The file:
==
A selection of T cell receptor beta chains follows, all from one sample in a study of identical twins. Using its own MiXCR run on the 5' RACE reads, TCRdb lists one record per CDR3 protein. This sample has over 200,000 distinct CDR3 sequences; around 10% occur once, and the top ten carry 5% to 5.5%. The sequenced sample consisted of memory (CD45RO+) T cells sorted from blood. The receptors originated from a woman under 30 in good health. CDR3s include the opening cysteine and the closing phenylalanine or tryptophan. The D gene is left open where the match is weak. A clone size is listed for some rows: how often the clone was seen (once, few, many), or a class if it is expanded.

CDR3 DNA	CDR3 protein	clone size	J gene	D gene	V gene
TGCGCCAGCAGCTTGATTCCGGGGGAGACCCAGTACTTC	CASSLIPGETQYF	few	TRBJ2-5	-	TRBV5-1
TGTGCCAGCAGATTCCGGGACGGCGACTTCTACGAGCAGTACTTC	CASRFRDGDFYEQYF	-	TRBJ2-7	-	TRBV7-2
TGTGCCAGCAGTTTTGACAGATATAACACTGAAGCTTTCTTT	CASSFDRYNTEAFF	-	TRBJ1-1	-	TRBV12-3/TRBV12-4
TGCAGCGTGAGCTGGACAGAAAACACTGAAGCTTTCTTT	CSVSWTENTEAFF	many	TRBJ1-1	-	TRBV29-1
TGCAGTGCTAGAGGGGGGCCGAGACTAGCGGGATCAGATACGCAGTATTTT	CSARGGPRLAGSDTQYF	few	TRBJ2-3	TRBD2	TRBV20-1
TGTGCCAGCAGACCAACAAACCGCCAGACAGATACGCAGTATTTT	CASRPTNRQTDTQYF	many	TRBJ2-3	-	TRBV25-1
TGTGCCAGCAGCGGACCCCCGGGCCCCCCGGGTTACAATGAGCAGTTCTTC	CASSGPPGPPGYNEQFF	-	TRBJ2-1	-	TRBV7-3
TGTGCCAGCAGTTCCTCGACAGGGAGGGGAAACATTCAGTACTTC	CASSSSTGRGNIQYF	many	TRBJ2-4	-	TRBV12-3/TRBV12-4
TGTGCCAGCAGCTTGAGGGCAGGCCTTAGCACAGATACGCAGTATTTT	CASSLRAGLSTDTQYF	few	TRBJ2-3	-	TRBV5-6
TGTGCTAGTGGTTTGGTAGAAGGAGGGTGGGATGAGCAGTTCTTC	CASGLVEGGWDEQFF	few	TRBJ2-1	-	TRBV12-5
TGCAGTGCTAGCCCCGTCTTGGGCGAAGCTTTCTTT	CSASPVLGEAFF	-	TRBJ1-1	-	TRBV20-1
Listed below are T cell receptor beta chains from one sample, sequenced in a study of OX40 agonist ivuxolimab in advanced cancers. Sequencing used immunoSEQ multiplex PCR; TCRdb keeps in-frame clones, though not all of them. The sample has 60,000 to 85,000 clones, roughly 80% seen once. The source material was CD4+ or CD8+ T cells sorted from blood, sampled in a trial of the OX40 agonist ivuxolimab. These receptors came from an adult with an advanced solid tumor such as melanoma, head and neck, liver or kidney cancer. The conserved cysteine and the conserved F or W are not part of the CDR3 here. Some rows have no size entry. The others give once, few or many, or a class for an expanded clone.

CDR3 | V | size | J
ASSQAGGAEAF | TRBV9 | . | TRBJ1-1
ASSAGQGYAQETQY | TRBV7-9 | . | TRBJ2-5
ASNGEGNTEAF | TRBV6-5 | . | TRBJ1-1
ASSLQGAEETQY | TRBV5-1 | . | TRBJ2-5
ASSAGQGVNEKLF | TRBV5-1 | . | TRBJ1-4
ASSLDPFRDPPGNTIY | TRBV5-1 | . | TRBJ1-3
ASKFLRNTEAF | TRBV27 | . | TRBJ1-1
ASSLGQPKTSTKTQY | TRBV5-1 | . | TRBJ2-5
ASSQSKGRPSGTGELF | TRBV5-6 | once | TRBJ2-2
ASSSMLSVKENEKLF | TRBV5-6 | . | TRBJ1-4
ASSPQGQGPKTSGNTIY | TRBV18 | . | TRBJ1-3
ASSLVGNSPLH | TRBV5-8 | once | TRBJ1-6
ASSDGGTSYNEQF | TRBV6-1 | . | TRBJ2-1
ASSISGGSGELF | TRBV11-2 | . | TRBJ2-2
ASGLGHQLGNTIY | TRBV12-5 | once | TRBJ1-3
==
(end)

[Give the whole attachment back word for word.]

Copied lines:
A selection of T cell receptor beta chains follows, all from one sample in a study of identical twins. Using its own MiXCR run on the 5' RACE reads, TCRdb lists one record per CDR3 protein. This sample has over 200,000 distinct CDR3 sequences; around 10% occur once, and the top ten carry 5% to 5.5%. The sequenced sample consisted of memory (CD45RO+) T cells sorted from blood. The receptors originated from a woman under 30 in good health. CDR3s include the opening cysteine and the closing phenylalanine or tryptophan. The D gene is left open where the match is weak. A clone size is listed for some rows: how often the clone was seen (once, few, many), or a class if it is expanded.

CDR3 DNA	CDR3 protein	clone size	J gene	D gene	V gene
TGCGCCAGCAGCTTGATTCCGGGGGAGACCCAGTACTTC	CASSLIPGETQYF	few	TRBJ2-5	-	TRBV5-1
TGTGCCAGCAGATTCCGGGACGGCGACTTCTACGAGCAGTACTTC	CASRFRDGDFYEQYF	-	TRBJ2-7	-	TRBV7-2
TGTGCCAGCAGTTTTGACAGATATAACACTGAAGCTTTCTTT	CASSFDRYNTEAFF	-	TRBJ1-1	-	TRBV12-3/TRBV12-4
TGCAGCGTGAGCTGGACAGAAAACACTGAAGCTTTCTTT	CSVSWTENTEAFF	many	TRBJ1-1	-	TRBV29-1
TGCAGTGCTAGAGGGGGGCCGAGACTAGCGGGATCAGATACGCAGTATTTT	CSARGGPRLAGSDTQYF	few	TRBJ2-3	TRBD2	TRBV20-1
TGTGCCAGCAGACCAACAAACCGCCAGACAGATACGCAGTATTTT	CASRPTNRQTDTQYF	many	TRBJ2-3	-	TRBV25-1
TGTGCCAGCAGCGGACCCCCGGGCCCCCCGGGTTACAATGAGCAGTTCTTC	CASSGPPGPPGYNEQFF	-	TRBJ2-1	-	TRBV7-3
TGTGCCAGCAGTTCCTCGACAGGGAGGGGAAACATTCAGTACTTC	CASSSSTGRGNIQYF	many	TRBJ2-4	-	TRBV12-3/TRBV12-4
TGTGCCAGCAGCTTGAGGGCAGGCCTTAGCACAGATACGCAGTATTTT	CASSLRAGLSTDTQYF	few	TRBJ2-3	-	TRBV5-6
TGTGCTAGTGGTTTGGTAGAAGGAGGGTGGGATGAGCAGTTCTTC	CASGLVEGGWDEQFF	few	TRBJ2-1	-	TRBV12-5
TGCAGTGCTAGCCCCGTCTTGGGCGAAGCTTTCTTT	CSASPVLGEAFF	-	TRBJ1-1	-	TRBV20-1
Listed below are T cell receptor beta chains from one sample, sequenced in a study of OX40 agonist ivuxolimab in advanced cancers. Sequencing used immunoSEQ multiplex PCR; TCRdb keeps in-frame clones, though not all of them. The sample has 60,000 to 85,000 clones, roughly 80% seen once. The source material was CD4+ or CD8+ T cells sorted from blood, sampled in a trial of the OX40 agonist ivuxolimab. These receptors came from an adult with an advanced solid tumor such as melanoma, head and neck, liver or kidney cancer. The conserved cysteine and the conserved F or W are not part of the CDR3 here. Some rows have no size entry. The others give once, few or many, or a class for an expanded clone.

CDR3 | V | size | J
ASSQAGGAEAF | TRBV9 | . | TRBJ1-1
ASSAGQGYAQETQY | TRBV7-9 | . | TRBJ2-5
ASNGEGNTEAF | TRBV6-5 | . | TRBJ1-1
ASSLQGAEETQY | TRBV5-1 | . | TRBJ2-5
ASSAGQGVNEKLF | TRBV5-1 | . | TRBJ1-4
ASSLDPFRDPPGNTIY | TRBV5-1 | . | TRBJ1-3
ASKFLRNTEAF | TRBV27 | . | TRBJ1-1
ASSLGQPKTSTKTQY | TRBV5-1 | . | TRBJ2-5
ASSQSKGRPSGTGELF | TRBV5-6 | once | TRBJ2-2
ASSSMLSVKENEKLF | TRBV5-6 | . | TRBJ1-4
ASSPQGQGPKTSGNTIY | TRBV18 | . | TRBJ1-3
ASSLVGNSPLH | TRBV5-8 | once | TRBJ1-6
ASSDGGTSYNEQF | TRBV6-1 | . | TRBJ2-1
ASSISGGSGELF | TRBV11-2 | . | TRBJ2-2
ASGLGHQLGNTIY | TRBV12-5 | once | TRBJ1-3